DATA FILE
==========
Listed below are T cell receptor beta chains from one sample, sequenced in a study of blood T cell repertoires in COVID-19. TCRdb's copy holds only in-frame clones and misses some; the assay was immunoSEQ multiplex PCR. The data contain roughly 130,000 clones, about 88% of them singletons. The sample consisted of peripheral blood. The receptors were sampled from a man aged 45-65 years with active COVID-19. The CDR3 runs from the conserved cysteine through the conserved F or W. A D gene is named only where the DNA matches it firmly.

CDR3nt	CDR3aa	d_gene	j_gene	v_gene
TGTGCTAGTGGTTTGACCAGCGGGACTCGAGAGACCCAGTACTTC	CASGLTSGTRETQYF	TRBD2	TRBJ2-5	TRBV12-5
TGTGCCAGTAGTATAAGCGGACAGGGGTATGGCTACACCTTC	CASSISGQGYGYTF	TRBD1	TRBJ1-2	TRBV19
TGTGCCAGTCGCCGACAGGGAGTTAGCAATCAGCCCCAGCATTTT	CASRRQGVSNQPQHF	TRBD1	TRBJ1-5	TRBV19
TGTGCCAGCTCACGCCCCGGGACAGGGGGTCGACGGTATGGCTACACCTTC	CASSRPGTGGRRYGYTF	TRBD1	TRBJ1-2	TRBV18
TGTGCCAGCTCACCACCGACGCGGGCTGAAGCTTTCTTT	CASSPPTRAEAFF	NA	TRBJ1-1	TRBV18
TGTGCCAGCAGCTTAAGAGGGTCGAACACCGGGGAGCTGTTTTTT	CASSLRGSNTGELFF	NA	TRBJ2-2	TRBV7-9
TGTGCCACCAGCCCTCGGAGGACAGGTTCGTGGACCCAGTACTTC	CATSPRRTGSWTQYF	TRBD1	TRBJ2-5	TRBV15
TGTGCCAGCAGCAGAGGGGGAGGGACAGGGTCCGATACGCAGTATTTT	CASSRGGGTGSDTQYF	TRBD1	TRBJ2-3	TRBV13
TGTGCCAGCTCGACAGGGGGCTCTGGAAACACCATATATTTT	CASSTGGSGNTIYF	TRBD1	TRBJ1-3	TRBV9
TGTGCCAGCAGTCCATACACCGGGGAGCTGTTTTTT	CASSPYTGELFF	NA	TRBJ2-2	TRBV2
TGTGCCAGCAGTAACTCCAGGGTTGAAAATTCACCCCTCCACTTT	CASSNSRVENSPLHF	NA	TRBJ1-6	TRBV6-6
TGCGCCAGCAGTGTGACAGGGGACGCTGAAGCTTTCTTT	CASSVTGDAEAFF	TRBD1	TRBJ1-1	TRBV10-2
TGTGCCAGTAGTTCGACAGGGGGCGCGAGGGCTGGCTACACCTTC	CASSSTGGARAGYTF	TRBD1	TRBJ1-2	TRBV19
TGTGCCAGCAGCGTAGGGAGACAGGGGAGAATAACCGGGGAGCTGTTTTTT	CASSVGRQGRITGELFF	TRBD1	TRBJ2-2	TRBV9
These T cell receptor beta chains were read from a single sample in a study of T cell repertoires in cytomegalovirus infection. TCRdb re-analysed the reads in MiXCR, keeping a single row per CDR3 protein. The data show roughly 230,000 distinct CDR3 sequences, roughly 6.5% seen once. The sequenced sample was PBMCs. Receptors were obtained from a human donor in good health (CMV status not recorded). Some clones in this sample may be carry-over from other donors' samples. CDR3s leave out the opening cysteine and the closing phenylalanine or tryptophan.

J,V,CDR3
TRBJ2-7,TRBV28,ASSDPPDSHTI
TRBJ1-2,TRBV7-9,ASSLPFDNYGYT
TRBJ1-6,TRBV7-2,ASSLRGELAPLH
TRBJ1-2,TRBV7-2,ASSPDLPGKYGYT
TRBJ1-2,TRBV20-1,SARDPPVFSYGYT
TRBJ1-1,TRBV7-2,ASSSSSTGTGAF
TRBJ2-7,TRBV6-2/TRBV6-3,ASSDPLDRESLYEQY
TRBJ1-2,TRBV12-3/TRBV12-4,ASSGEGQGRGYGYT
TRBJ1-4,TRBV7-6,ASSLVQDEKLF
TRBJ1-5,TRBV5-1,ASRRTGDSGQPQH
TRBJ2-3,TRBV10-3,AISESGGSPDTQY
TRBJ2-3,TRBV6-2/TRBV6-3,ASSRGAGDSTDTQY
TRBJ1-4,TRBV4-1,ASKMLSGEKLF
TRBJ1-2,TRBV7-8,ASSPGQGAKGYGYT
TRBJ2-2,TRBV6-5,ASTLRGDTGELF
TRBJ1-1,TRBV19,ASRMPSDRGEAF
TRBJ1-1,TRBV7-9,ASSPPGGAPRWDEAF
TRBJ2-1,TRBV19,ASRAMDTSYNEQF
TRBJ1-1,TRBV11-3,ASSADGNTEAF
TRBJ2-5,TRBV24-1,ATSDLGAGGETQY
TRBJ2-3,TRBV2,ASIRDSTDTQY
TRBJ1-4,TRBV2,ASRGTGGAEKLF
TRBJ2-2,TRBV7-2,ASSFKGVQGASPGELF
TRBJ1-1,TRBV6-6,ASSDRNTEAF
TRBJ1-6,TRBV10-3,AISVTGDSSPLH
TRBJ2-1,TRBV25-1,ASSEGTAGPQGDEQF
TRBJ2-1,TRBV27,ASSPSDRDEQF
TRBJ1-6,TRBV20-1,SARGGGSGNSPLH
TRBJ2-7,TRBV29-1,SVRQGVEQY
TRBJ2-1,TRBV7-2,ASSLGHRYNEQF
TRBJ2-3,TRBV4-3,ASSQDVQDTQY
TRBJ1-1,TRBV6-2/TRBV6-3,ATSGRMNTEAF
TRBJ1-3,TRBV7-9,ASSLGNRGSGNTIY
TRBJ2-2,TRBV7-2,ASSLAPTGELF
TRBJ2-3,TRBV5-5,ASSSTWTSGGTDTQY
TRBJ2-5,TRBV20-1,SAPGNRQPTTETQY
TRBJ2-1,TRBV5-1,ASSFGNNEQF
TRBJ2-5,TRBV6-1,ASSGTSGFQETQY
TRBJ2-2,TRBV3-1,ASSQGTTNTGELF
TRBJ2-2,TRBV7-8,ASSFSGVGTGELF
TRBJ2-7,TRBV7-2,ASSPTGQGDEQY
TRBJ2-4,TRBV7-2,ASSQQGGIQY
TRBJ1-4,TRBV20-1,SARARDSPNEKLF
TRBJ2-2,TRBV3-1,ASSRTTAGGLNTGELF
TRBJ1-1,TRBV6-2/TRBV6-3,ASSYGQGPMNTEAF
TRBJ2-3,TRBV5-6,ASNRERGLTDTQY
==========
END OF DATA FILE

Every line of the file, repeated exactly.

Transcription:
Listed below are T cell receptor beta chains from one sample, sequenced in a study of blood T cell repertoires in COVID-19. TCRdb's copy holds only in-frame clones and misses some; the assay was immunoSEQ multiplex PCR. The data contain roughly 130,000 clones, about 88% of them singletons. The sample consisted of peripheral blood. The receptors were sampled from a man aged 45-65 years with active COVID-19. The CDR3 runs from the conserved cysteine through the conserved F or W. A D gene is named only where the DNA matches it firmly.

CDR3nt	CDR3aa	d_gene	j_gene	v_gene
TGTGCTAGTGGTTTGACCAGCGGGACTCGAGAGACCCAGTACTTC	CASGLTSGTRETQYF	TRBD2	TRBJ2-5	TRBV12-5
TGTGCCAGTAGTATAAGCGGACAGGGGTATGGCTACACCTTC	CASSISGQGYGYTF	TRBD1	TRBJ1-2	TRBV19
TGTGCCAGTCGCCGACAGGGAGTTAGCAATCAGCCCCAGCATTTT	CASRRQGVSNQPQHF	TRBD1	TRBJ1-5	TRBV19
TGTGCCAGCTCACGCCCCGGGACAGGGGGTCGACGGTATGGCTACACCTTC	CASSRPGTGGRRYGYTF	TRBD1	TRBJ1-2	TRBV18
TGTGCCAGCTCACCACCGACGCGGGCTGAAGCTTTCTTT	CASSPPTRAEAFF	NA	TRBJ1-1	TRBV18
TGTGCCAGCAGCTTAAGAGGGTCGAACACCGGGGAGCTGTTTTTT	CASSLRGSNTGELFF	NA	TRBJ2-2	TRBV7-9
TGTGCCACCAGCCCTCGGAGGACAGGTTCGTGGACCCAGTACTTC	CATSPRRTGSWTQYF	TRBD1	TRBJ2-5	TRBV15
TGTGCCAGCAGCAGAGGGGGAGGGACAGGGTCCGATACGCAGTATTTT	CASSRGGGTGSDTQYF	TRBD1	TRBJ2-3	TRBV13
TGTGCCAGCTCGACAGGGGGCTCTGGAAACACCATATATTTT	CASSTGGSGNTIYF	TRBD1	TRBJ1-3	TRBV9
TGTGCCAGCAGTCCATACACCGGGGAGCTGTTTTTT	CASSPYTGELFF	NA	TRBJ2-2	TRBV2
TGTGCCAGCAGTAACTCCAGGGTTGAAAATTCACCCCTCCACTTT	CASSNSRVENSPLHF	NA	TRBJ1-6	TRBV6-6
TGCGCCAGCAGTGTGACAGGGGACGCTGAAGCTTTCTTT	CASSVTGDAEAFF	TRBD1	TRBJ1-1	TRBV10-2
TGTGCCAGTAGTTCGACAGGGGGCGCGAGGGCTGGCTACACCTTC	CASSSTGGARAGYTF	TRBD1	TRBJ1-2	TRBV19
TGTGCCAGCAGCGTAGGGAGACAGGGGAGAATAACCGGGGAGCTGTTTTTT	CASSVGRQGRITGELFF	TRBD1	TRBJ2-2	TRBV9
These T cell receptor beta chains were read from a single sample in a study of T cell repertoires in cytomegalovirus infection. TCRdb re-analysed the reads in MiXCR, keeping a single row per CDR3 protein. The data show roughly 230,000 distinct CDR3 sequences, roughly 6.5% seen once. The sequenced sample was PBMCs. Receptors were obtained from a human donor in good health (CMV status not recorded). Some clones in this sample may be carry-over from other donors' samples. CDR3s leave out the opening cysteine and the closing phenylalanine or tryptophan.

J,V,CDR3
TRBJ2-7,TRBV28,ASSDPPDSHTI
TRBJ1-2,TRBV7-9,ASSLPFDNYGYT
TRBJ1-6,TRBV7-2,ASSLRGELAPLH
TRBJ1-2,TRBV7-2,ASSPDLPGKYGYT
TRBJ1-2,TRBV20-1,SARDPPVFSYGYT
TRBJ1-1,TRBV7-2,ASSSSSTGTGAF
TRBJ2-7,TRBV6-2/TRBV6-3,ASSDPLDRESLYEQY
TRBJ1-2,TRBV12-3/TRBV12-4,ASSGEGQGRGYGYT
TRBJ1-4,TRBV7-6,ASSLVQDEKLF
TRBJ1-5,TRBV5-1,ASRRTGDSGQPQH
TRBJ2-3,TRBV10-3,AISESGGSPDTQY
TRBJ2-3,TRBV6-2/TRBV6-3,ASSRGAGDSTDTQY
TRBJ1-4,TRBV4-1,ASKMLSGEKLF
TRBJ1-2,TRBV7-8,ASSPGQGAKGYGYT
TRBJ2-2,TRBV6-5,ASTLRGDTGELF
TRBJ1-1,TRBV19,ASRMPSDRGEAF
TRBJ1-1,TRBV7-9,ASSPPGGAPRWDEAF
TRBJ2-1,TRBV19,ASRAMDTSYNEQF
TRBJ1-1,TRBV11-3,ASSADGNTEAF
TRBJ2-5,TRBV24-1,ATSDLGAGGETQY
TRBJ2-3,TRBV2,ASIRDSTDTQY
TRBJ1-4,TRBV2,ASRGTGGAEKLF
TRBJ2-2,TRBV7-2,ASSFKGVQGASPGELF
TRBJ1-1,TRBV6-6,ASSDRNTEAF
TRBJ1-6,TRBV10-3,AISVTGDSSPLH
TRBJ2-1,TRBV25-1,ASSEGTAGPQGDEQF
TRBJ2-1,TRBV27,ASSPSDRDEQF
TRBJ1-6,TRBV20-1,SARGGGSGNSPLH
TRBJ2-7,TRBV29-1,SVRQGVEQY
TRBJ2-1,TRBV7-2,ASSLGHRYNEQF
TRBJ2-3,TRBV4-3,ASSQDVQDTQY
TRBJ1-1,TRBV6-2/TRBV6-3,ATSGRMNTEAF
TRBJ1-3,TRBV7-9,ASSLGNRGSGNTIY
TRBJ2-2,TRBV7-2,ASSLAPTGELF
TRBJ2-3,TRBV5-5,ASSSTWTSGGTDTQY
TRBJ2-5,TRBV20-1,SAPGNRQPTTETQY
TRBJ2-1,TRBV5-1,ASSFGNNEQF
TRBJ2-5,TRBV6-1,ASSGTSGFQETQY
TRBJ2-2,TRBV3-1,ASSQGTTNTGELF
TRBJ2-2,TRBV7-8,ASSFSGVGTGELF
TRBJ2-7,TRBV7-2,ASSPTGQGDEQY
TRBJ2-4,TRBV7-2,ASSQQGGIQY
TRBJ1-4,TRBV20-1,SARARDSPNEKLF
TRBJ2-2,TRBV3-1,ASSRTTAGGLNTGELF
TRBJ1-1,TRBV6-2/TRBV6-3,ASSYGQGPMNTEAF
TRBJ2-3,TRBV5-6,ASNRERGLTDTQY